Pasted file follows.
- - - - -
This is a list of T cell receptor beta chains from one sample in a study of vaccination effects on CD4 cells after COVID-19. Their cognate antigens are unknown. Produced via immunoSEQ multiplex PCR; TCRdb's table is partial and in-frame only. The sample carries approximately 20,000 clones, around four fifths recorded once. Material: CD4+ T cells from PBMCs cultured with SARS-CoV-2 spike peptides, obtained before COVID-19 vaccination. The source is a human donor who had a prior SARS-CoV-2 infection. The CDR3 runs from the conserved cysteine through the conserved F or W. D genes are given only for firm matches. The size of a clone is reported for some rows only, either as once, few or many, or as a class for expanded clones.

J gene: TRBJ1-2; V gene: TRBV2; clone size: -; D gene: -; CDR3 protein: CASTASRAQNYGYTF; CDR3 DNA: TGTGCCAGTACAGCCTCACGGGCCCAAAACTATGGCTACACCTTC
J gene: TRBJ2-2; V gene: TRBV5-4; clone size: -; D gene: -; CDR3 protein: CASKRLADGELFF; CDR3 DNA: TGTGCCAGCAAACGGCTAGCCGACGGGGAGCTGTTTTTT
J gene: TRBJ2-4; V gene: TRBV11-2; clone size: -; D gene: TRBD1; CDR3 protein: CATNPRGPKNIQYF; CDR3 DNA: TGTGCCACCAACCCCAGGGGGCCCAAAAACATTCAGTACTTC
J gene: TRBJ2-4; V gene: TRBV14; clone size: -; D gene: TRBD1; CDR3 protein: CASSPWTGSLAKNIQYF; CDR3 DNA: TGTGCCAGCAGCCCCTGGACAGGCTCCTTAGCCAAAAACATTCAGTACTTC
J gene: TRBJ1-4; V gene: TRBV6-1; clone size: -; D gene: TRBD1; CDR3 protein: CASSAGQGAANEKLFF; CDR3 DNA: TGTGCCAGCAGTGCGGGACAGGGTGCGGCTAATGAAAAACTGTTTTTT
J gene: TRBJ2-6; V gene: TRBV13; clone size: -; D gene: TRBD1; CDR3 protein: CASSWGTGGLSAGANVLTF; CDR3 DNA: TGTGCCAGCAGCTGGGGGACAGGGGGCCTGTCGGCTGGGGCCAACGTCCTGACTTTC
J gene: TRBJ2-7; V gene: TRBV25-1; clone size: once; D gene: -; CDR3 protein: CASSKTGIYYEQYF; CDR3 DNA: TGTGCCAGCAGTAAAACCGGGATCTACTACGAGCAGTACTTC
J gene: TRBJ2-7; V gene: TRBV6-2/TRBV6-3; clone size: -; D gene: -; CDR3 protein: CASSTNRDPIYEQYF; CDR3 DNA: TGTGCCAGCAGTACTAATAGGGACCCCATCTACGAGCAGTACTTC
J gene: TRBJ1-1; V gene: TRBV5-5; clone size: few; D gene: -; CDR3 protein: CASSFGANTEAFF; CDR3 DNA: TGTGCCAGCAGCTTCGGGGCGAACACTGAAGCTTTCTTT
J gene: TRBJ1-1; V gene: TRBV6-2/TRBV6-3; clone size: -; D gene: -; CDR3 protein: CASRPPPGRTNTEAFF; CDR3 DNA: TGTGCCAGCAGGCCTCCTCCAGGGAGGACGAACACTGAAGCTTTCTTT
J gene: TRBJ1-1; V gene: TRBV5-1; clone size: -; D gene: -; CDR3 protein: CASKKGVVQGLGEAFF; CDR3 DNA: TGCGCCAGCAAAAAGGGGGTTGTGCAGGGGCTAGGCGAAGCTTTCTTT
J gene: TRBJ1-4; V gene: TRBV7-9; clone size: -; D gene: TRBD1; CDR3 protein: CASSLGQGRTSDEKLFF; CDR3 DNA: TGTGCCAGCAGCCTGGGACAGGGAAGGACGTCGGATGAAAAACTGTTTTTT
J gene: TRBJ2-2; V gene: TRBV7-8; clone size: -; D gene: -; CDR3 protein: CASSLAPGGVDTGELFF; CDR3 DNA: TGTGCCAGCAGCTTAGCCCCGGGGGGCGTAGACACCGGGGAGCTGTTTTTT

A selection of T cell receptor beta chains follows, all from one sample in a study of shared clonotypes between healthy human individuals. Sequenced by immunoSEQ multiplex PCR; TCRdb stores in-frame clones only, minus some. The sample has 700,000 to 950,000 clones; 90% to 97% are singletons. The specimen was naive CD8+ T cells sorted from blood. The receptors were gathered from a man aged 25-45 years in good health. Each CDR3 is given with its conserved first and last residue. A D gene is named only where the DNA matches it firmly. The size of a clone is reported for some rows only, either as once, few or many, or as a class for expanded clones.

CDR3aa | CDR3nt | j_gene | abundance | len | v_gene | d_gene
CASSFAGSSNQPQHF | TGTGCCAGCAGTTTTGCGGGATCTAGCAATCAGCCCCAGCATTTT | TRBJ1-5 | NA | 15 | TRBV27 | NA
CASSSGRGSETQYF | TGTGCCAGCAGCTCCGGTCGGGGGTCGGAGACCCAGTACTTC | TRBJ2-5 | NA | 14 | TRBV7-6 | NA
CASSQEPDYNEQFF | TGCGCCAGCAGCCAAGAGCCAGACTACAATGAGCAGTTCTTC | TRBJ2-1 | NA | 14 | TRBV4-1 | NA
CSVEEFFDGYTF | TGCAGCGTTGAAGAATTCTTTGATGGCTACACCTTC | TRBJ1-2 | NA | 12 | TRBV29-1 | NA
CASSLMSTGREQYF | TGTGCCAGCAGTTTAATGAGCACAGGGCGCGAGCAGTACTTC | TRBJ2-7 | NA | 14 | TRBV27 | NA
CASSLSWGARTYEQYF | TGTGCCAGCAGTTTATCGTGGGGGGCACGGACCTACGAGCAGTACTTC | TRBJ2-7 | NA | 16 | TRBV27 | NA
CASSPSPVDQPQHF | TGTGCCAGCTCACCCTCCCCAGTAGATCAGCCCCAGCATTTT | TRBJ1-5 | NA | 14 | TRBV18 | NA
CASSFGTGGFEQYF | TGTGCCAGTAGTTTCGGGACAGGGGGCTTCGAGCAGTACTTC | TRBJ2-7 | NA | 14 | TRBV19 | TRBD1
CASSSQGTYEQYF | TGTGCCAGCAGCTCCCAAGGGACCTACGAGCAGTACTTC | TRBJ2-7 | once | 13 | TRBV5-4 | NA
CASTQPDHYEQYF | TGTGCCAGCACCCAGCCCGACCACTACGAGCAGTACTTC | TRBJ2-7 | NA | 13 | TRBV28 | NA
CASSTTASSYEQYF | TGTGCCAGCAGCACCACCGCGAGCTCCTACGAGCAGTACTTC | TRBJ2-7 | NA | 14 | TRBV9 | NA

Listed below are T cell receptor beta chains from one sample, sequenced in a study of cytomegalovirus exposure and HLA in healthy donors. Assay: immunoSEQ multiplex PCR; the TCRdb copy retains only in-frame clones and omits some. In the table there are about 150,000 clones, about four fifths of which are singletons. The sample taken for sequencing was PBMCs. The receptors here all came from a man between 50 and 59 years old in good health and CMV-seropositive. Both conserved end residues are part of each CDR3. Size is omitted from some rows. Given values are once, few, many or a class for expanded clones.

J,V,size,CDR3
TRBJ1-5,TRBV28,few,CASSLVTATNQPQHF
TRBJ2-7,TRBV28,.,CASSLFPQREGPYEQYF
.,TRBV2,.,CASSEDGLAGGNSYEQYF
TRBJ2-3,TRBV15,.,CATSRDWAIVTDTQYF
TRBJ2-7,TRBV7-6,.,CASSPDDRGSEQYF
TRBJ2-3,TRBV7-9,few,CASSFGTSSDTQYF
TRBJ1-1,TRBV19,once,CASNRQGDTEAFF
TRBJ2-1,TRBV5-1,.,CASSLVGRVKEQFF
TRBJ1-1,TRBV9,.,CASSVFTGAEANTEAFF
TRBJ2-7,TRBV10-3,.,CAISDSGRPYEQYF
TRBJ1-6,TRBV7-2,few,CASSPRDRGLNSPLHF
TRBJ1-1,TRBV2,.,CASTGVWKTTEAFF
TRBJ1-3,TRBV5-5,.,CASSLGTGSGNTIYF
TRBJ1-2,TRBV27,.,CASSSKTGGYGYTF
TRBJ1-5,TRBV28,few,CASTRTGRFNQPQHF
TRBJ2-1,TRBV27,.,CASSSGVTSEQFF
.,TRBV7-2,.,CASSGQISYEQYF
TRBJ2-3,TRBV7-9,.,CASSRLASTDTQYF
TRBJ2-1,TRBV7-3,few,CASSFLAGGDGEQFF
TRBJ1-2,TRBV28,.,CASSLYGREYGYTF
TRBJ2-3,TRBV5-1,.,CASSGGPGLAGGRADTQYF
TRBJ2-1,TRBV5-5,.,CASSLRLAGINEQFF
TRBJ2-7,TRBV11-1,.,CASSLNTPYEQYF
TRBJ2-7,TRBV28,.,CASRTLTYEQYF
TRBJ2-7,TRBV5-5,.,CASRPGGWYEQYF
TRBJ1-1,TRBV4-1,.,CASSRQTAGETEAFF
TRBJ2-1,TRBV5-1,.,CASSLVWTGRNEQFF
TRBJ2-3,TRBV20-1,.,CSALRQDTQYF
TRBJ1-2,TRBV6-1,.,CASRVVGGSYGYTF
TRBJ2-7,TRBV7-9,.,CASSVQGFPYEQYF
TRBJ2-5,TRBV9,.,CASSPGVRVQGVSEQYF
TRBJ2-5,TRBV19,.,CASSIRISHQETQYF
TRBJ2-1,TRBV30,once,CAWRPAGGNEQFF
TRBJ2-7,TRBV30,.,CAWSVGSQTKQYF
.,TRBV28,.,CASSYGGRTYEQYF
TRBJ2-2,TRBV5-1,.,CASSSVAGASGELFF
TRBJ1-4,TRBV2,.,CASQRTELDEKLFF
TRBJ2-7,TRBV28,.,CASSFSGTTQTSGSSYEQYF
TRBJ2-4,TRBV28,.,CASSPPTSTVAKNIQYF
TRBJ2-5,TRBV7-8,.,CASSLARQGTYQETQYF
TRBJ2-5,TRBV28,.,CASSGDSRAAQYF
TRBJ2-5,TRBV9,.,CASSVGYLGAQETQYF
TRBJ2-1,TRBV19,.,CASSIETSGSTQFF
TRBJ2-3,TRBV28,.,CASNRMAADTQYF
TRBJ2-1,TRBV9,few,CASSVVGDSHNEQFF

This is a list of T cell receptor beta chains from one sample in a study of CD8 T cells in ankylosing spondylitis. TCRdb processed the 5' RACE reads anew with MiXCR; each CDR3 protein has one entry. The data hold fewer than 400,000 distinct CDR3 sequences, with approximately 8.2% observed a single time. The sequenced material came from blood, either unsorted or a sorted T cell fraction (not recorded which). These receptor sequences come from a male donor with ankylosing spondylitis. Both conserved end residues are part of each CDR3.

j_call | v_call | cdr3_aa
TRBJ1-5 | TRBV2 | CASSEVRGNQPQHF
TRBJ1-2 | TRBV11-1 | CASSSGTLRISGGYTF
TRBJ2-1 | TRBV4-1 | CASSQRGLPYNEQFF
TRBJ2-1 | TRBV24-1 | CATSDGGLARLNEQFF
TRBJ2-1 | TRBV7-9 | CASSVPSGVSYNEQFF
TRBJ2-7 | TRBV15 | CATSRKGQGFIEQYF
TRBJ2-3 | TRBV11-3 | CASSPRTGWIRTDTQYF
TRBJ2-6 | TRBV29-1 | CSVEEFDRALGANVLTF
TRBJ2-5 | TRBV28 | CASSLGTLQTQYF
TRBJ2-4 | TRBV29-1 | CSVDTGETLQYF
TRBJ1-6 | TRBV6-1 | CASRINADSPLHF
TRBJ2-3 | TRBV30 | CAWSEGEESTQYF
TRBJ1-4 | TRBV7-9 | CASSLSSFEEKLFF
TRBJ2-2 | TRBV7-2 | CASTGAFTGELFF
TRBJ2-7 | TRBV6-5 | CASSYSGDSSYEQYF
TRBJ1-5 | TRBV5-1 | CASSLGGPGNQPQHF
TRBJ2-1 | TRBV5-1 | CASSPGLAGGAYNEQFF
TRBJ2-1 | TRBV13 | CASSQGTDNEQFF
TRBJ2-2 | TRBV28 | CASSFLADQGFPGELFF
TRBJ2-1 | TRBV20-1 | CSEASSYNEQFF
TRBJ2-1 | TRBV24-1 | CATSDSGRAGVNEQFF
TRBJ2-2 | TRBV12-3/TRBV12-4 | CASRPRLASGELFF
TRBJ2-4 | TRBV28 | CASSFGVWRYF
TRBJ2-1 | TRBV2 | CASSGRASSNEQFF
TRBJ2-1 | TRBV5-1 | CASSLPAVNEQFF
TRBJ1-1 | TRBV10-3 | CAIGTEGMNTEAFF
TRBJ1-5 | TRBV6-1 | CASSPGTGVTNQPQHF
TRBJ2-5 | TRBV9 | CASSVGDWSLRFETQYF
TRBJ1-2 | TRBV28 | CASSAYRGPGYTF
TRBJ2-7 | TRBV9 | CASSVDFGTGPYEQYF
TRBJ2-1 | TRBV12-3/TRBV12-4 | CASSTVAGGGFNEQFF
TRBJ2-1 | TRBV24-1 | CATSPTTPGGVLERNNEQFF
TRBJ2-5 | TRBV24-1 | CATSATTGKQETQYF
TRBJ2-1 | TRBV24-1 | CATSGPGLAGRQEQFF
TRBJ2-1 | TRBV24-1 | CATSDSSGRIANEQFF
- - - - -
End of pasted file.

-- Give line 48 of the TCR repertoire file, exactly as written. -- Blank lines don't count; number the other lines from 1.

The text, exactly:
TRBJ2-1,TRBV7-3,few,CASSFLAGGDGEQFF